I don’t usually advocate looking to reality TV for marketing lessons. Aside from “House Hunters International,” which lets me play out my fantasy to live in Paris’s Saint-Germain quarter and spend my days shopping at Chanel, I struggle to find any value in these programs. One reality TV show, however, actually delivers some valuable marketing concepts.
For those of you who haven’t seen it, “Shark Tank” is an American reality TV series (based on the international program “Dragons’ Den”) that features entrepreneurs making business pitches to a panel of potential investors. The investors (“sharks”) focus on the weaknesses and faults in a budding entrepreneur’s concept or product. The entrepreneurs who are best able to articulate their marketing plans, and their understanding of the dynamics of the markets they are trying to penetrate, are rewarded with investments from the sharks.
I’m sure it’s not much of a stretch for you to imagine being surrounded by sharks when presenting your marketing plans. But are you just trying to fend off those sharks, or are you thinking of them as investors in the plan? Put yourself in the mind-set of the entrepreneurs on “Shark Tank,” and use the following tips to demonstrate your knowledge and convey the validity of your plans:
- Establish clear objectives. Communicate marketing goals in the context of the broader corporate business unit and sales goals. Establish short- and long-term objectives, including metrics to evaluate your progress towards these objectives.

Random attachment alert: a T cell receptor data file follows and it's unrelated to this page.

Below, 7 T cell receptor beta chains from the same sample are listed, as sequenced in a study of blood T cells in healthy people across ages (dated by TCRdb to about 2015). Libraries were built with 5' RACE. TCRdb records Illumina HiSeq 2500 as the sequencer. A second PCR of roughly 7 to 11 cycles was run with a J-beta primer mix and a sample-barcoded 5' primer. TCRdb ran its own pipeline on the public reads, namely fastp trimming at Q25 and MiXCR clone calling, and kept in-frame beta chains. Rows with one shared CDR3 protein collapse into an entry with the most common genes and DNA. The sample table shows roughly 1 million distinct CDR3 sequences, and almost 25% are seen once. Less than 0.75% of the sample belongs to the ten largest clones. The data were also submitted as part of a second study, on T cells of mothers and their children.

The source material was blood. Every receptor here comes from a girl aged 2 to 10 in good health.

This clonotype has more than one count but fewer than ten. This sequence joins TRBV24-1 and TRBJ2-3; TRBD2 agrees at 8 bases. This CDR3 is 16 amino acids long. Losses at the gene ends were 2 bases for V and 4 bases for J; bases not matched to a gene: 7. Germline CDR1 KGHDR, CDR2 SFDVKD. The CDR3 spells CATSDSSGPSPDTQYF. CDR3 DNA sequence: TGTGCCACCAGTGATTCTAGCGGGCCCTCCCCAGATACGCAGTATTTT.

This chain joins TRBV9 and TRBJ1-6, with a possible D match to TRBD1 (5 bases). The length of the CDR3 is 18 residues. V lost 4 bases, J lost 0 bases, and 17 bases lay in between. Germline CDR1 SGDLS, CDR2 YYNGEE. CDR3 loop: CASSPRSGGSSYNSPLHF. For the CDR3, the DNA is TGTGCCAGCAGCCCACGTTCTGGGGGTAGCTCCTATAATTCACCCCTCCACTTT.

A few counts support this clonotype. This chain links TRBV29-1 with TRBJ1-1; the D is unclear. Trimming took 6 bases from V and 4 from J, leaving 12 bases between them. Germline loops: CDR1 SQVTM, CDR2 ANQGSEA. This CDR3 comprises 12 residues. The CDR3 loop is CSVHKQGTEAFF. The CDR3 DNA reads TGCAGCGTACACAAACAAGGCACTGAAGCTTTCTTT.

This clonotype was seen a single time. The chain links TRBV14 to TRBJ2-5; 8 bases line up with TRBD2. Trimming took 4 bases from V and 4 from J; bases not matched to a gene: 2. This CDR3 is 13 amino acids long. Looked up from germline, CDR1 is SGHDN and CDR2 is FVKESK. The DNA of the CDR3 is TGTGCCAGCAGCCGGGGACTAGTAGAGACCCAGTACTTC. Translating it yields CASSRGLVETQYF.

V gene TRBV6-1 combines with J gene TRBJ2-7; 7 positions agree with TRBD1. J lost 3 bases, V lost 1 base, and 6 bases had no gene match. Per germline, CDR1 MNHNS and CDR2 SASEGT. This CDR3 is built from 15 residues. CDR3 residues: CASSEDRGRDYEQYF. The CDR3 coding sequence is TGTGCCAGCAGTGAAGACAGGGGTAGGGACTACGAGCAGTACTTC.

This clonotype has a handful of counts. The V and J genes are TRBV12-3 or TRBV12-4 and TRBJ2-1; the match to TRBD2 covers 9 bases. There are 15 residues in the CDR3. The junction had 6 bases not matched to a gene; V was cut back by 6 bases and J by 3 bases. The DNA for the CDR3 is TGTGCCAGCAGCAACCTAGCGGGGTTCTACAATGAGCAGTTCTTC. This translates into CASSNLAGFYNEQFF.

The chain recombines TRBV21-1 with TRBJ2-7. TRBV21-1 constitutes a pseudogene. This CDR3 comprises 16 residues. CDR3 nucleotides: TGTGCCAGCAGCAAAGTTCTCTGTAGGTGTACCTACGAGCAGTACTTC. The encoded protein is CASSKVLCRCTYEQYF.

- Categorize your demand type. It’s essential to understand what your product or service actually does in a particular market or how your buyers perceive it. SiriusDecisions has defined three demand creation categories. Organizations with offerings that address a problem that few, if any, buyers in that market are aware of are creating “new concept” demand. Offerings that that solve a known problem to which there are one or more common solutions are categorized as “new paradigm.” Offerings that virtually every company in a market buys fall into the “established market” category. By demonstrating your knowledge of demand type, you convey to key constituents that you have a thoughtful and informed approach to everything from messaging and offers to lead definition.
- Prioritize target markets. One thing that all of the “Shark Tank” entrepreneurs have in common is a passion for their product or service. Unfortunately, some are blinded by this passion and assume that everyone will want to buy their product or service. B2B organizations may also start off marketing too broadly, lacking enough resources or budget to support the effort, and fail to achieve their goals. Organizations that succeed apply a concept that SiriusDecisions calls “relative targeting” – using internal and external factors to compare the current viability of potential targets to determine those that have the greater propensity to purchase.
- Develop buyer personas. In addition to understanding the right markets to target, the entrepreneurs who secure investments define buyer personas. Well-defined buyer personas go beyond the typical B2B attributes (e.g. job role) to include the needs, challenges and preferences of specific buyers. They serve as the foundation for developing messaging that resonates with buyers, and content that facilitates their journey toward a purchasing decision.
Incorporate these foundational elements into all of your marketing plans and, approach your internal stakeholders and key constituents as potential investors. As a result, you will go beyond getting a sign-off; you will actually have sponsors who believe in your plan and your ability to execute on it. Setting up your own “Shark Tank” could even be a fun and engaging exercise for your next marketing planning meeting.